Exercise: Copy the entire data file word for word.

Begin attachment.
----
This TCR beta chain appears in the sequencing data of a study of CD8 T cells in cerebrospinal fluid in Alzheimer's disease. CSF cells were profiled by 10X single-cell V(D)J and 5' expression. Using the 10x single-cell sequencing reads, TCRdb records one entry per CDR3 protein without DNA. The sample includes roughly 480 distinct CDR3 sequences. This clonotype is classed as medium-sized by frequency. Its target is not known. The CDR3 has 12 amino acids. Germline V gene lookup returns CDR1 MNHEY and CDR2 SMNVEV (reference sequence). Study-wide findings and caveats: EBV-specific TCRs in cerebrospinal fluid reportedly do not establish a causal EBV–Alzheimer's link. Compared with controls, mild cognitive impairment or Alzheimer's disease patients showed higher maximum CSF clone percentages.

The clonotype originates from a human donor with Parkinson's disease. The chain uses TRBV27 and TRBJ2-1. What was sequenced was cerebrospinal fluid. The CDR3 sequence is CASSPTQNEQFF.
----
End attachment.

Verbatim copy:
This TCR beta chain appears in the sequencing data of a study of CD8 T cells in cerebrospinal fluid in Alzheimer's disease. CSF cells were profiled by 10X single-cell V(D)J and 5' expression. Using the 10x single-cell sequencing reads, TCRdb records one entry per CDR3 protein without DNA. The sample includes roughly 480 distinct CDR3 sequences. This clonotype is classed as medium-sized by frequency. Its target is not known. The CDR3 has 12 amino acids. Germline V gene lookup returns CDR1 MNHEY and CDR2 SMNVEV (reference sequence). Study-wide findings and caveats: EBV-specific TCRs in cerebrospinal fluid reportedly do not establish a causal EBV–Alzheimer's link. Compared with controls, mild cognitive impairment or Alzheimer's disease patients showed higher maximum CSF clone percentages.

The clonotype originates from a human donor with Parkinson's disease. The chain uses TRBV27 and TRBJ2-1. What was sequenced was cerebrospinal fluid. The CDR3 sequence is CASSPTQNEQFF.